Militancy: Tackling ideology with counter narrative and awareness


The number of raids was few; according to law enforcement officials focusing on counter-narratives, de-radicalization and awareness programmes to curb the militancy alongside regular activities is helping the country tackle the problem

Militancy activities and busting of militant hideouts one after another, following the gruesome attack at Holey Bakery in Dhaka in 2016 continued till 2018, but there were no major incidents in 2019. The number of raids was few; according to law enforcement officials focusing on counter-narratives, de-radicalization and awareness programmes to curb the militancy alongside regular activities is helping the country tackle the problem.

In 2019, the Counter Terrorism and Transnational Crimes (CTTC) unit of the police and Rapid Action Battalion (RAB) carried out over a hundred raids in militant hideouts. The raids saw two militants dead with suicide bombs, and over 300 militants representing different organizations being arrested.

Despite the fact that Islamic State (IS) claimed responsibility for many killings, including the Holey Artisan attack in 2016, the government continue to deny the existence of IS groups in Bangladesh or even the direct involvement of any local militant group with IS.

Md Moniruzzaman, an additional deputy inspector general (intelligence) of newly formed Anti-terrorism Unit of Police, said: “Alongside regular activities, we are now embracing a soft approach, trying to change the mindset of the radicalized faction and taking up programs which raise motivation and awareness. Also, we are working on long-term capacity building and institutional skills development.”

“We are using ‘community engagement’ and ‘civil society’ to deradicalize and eradicate radical elements among the population as part of our long-term strategy. We believe this will help root out the remnants of any militancy,” he added.

Global attacks vs local attacks

The New Zealand and Sri Lanka attacks in the first half of 2019 were like wildfire for Bangladesh. After the attacks, militant groups tried to reorganize and attacked five places in Dhaka city. All of which were targeted towards the police. 

On a different note, Islamic State’s leader, Abu Bakr al-Baghdadi, was killed in an attack by United States forces in northern Syria on October 26, 2019. It is evident that militant organizations have been cornered all over the world. Bangladesh is also in a good position to control militancy.

It does not mean there were no attacks. The five attacks targeting police took place in Dhaka’s Gulistan, Malibagh, near Paltan police box, Khamarbari, and Science lab area.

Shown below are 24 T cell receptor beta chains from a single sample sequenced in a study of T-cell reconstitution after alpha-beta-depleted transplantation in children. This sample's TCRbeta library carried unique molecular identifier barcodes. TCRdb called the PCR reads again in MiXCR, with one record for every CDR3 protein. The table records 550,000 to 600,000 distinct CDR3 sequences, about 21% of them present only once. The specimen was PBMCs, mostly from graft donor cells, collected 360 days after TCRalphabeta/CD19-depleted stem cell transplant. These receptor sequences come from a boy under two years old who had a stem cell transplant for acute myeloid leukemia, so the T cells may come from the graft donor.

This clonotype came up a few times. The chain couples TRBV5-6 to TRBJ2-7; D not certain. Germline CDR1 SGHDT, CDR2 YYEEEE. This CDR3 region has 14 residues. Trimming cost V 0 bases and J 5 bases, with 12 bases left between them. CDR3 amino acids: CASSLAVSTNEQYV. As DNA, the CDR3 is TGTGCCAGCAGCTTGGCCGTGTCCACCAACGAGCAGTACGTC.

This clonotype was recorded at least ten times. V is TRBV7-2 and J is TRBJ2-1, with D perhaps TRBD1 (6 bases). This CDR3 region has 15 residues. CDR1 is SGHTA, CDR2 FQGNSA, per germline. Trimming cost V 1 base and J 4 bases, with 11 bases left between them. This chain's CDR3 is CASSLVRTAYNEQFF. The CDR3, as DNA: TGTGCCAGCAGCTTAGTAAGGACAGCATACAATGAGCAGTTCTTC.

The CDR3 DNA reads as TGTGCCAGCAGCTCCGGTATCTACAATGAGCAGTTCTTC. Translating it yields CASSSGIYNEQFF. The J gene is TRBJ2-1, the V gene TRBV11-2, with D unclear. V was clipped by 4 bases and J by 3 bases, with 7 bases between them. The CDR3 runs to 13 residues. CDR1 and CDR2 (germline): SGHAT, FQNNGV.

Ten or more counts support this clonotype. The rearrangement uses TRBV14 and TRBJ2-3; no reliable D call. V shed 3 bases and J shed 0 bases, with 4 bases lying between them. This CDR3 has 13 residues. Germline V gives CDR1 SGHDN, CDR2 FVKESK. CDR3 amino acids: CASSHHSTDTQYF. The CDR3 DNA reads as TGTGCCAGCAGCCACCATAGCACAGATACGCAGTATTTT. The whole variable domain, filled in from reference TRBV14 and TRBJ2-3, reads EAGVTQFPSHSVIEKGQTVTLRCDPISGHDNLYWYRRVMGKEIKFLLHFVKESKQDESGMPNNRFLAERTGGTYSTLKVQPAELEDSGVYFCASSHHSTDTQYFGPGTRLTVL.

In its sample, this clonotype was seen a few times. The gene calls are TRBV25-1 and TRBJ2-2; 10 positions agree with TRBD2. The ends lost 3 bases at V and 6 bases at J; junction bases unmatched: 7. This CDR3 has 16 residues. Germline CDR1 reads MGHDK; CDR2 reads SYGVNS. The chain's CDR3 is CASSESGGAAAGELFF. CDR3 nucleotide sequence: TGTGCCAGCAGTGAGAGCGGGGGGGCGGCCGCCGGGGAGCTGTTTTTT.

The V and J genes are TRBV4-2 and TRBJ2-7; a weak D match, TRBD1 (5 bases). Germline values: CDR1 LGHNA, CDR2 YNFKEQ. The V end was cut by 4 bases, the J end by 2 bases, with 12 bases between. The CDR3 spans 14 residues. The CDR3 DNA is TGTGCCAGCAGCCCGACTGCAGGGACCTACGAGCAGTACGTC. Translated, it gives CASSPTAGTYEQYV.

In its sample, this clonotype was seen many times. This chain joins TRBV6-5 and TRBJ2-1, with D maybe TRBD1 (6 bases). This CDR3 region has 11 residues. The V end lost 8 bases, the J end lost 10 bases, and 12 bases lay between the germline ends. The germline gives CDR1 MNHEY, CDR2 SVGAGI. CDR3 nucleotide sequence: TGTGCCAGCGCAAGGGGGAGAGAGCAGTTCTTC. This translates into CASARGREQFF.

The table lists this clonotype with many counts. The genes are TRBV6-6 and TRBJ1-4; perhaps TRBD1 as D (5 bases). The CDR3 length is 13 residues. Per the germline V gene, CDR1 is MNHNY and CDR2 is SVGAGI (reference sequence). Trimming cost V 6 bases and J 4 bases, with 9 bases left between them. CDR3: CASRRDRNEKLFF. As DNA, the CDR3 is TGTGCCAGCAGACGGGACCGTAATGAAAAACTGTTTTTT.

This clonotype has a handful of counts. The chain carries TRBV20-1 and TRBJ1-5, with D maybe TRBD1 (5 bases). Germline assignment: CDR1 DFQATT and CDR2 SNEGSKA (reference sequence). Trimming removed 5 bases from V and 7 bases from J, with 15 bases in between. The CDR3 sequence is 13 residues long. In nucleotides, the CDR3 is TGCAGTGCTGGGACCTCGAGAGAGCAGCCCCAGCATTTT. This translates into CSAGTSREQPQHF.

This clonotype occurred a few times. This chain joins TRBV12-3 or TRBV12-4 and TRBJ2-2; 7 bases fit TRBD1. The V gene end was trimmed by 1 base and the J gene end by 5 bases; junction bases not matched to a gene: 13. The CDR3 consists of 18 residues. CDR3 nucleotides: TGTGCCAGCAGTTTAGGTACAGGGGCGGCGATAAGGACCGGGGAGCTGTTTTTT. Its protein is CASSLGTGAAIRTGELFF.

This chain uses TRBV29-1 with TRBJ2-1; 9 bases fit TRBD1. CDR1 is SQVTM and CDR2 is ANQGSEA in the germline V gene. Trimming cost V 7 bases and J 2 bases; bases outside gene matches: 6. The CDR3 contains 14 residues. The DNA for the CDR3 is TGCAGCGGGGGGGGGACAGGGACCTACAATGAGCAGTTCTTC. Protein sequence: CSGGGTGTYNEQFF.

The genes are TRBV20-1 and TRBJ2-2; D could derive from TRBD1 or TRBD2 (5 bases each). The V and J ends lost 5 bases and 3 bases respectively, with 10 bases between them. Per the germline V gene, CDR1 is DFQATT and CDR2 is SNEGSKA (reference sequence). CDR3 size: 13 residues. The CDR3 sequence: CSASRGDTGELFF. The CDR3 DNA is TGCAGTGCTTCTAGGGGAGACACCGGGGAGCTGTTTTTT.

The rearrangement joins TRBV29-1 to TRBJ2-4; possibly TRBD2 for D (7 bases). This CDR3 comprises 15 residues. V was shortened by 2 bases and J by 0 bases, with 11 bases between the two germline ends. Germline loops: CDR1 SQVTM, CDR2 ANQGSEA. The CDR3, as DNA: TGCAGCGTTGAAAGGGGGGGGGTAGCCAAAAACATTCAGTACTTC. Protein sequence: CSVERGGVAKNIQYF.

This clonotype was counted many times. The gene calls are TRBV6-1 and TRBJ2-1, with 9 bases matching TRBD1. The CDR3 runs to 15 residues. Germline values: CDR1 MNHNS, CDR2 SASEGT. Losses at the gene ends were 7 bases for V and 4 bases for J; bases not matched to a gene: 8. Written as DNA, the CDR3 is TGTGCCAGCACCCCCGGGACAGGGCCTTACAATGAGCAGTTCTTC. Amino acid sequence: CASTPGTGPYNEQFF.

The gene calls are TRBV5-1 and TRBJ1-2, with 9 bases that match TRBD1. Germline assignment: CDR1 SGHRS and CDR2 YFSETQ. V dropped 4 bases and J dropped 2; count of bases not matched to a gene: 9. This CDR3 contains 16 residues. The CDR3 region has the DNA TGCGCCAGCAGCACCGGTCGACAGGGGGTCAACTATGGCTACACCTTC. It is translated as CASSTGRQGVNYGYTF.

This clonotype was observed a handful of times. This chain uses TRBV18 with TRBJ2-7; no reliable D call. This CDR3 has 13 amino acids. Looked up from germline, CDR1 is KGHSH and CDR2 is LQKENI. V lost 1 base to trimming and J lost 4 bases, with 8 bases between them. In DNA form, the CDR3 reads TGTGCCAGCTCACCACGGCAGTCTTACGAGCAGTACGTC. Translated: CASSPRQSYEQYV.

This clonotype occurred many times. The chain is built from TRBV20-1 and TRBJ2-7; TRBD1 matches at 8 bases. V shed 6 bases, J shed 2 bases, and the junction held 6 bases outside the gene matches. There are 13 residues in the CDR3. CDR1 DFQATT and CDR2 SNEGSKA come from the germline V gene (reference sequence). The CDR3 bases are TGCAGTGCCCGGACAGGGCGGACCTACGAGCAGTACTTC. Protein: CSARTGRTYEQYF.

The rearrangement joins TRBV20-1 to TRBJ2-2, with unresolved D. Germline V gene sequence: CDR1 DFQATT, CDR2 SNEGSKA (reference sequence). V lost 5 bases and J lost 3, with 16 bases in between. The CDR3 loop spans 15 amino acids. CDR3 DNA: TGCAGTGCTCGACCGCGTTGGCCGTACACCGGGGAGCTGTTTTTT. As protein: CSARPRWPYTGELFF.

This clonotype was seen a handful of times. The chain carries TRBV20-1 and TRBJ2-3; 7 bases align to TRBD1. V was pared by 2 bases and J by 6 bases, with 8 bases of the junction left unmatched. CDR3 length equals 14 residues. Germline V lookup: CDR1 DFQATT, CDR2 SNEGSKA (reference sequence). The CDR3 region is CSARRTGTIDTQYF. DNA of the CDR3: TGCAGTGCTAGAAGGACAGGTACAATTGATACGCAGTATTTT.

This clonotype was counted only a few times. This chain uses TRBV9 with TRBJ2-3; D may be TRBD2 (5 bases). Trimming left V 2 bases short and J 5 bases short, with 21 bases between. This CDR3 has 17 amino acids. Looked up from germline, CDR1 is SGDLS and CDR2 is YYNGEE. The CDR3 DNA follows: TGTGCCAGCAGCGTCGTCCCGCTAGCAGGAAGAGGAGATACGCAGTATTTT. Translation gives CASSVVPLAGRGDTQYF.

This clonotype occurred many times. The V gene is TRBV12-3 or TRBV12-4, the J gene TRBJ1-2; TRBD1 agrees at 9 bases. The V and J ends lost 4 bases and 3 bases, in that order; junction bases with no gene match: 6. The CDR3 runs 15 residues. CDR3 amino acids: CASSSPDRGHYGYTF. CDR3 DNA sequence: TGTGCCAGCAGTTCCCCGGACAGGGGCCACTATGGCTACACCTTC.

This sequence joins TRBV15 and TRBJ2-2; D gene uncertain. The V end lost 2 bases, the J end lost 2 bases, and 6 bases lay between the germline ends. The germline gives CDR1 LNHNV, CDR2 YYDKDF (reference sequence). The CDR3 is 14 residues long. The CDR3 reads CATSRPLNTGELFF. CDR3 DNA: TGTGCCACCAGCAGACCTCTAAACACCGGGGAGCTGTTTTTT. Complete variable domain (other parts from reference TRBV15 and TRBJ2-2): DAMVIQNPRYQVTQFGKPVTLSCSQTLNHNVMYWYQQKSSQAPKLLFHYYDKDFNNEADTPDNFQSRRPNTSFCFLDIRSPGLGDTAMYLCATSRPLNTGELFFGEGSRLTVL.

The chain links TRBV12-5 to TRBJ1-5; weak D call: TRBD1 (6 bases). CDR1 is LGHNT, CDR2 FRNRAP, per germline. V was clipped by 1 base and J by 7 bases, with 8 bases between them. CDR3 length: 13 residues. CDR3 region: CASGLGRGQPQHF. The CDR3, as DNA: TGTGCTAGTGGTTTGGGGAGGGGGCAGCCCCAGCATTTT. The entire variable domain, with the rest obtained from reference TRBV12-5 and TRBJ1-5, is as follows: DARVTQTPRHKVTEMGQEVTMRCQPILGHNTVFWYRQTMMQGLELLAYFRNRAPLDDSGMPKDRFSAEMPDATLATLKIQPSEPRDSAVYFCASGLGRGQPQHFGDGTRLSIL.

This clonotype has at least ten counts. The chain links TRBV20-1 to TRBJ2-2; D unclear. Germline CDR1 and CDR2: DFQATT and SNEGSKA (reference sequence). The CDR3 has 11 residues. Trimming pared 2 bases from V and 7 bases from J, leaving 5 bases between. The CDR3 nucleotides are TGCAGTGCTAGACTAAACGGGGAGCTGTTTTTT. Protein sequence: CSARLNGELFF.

Three people, including two traffic constables and a community policeman were injured in Gulistan on April 29. Two people, including a female police official were hurt when an unidentified person hurled a crude bomb at a police vehicle in Malibagh intersection of Dhaka on May 27.

Meanwhile, on the same day a “bomb like object” was found near Paltan police box and Khamarbari end of Manik Miah Avenue, about five kilometres from Paltan on July 23 night. Later, police destroyed the objects.

On August 31, two police officials sustained injuries in a crude bomb blast in Dhaka’s Science Lab area.

Not only in Dhaka, a bomb was also exploded at Aranghata Primary School’s field adjacent to the police station in Khulna city on December 5. Earlier, on September 30, another bomb exploded at Awami League’s Shiromoni office in Khulna.

Afterwards, Islamic State (IS) claimed responsibility for most of the bomb blasts. 

Two separate militant operations in Dhaka were very significant in 2019. At least two people died in a suicidal blast at a suspected militant den in the Bosila area at Dhaka’s Mohammadpur on April 29, following an exchange of fire with the Rapid Action Battalion (RAB) during a raid.

The second operation was conducted by Counter Terrorism and Transnational Crime (CTTC) unit in two suspected militant dens in Narayanganj’s Fatullah area, and they detained three people on September 23, who were involved in Dhaka’s five attacks.

Monirul Islam, CTTC unit’s chief said that counterterrorism activities are a complex and long-term process since militants believe in a certain ideology, which takes a long time to eradicate completely.

“We were able to neutralize the capability of militants to carry out an attack like Holey Artisan. They attempted to build hideouts and gather explosives for attacks. But it was possible to foil their plans,” he added and said; “For that reason, they could not do much last year (2018).”

They were identified and some of them have already been arrested. An attempt is underway to arrest the remaining one or two people, he added. 

CTTC are also working to de-radicalize and rehabilitate the militants. They are also conducting awareness programs in different sectors to curb militancy, said Monirul.

There are positive incidents too.

Major achievement of the year was the pronouncement of verdict in the case regarding the Holey Artisan Bakery attack, which shook the whole world by its brutality. A total of 22 people, mostly foreigners were killed in the 2016 attack.

Everyone of the society including the law enforcement agencies see this verdict as epoch-making. This verdict indicates there is no scope for such crimes in Bangladesh.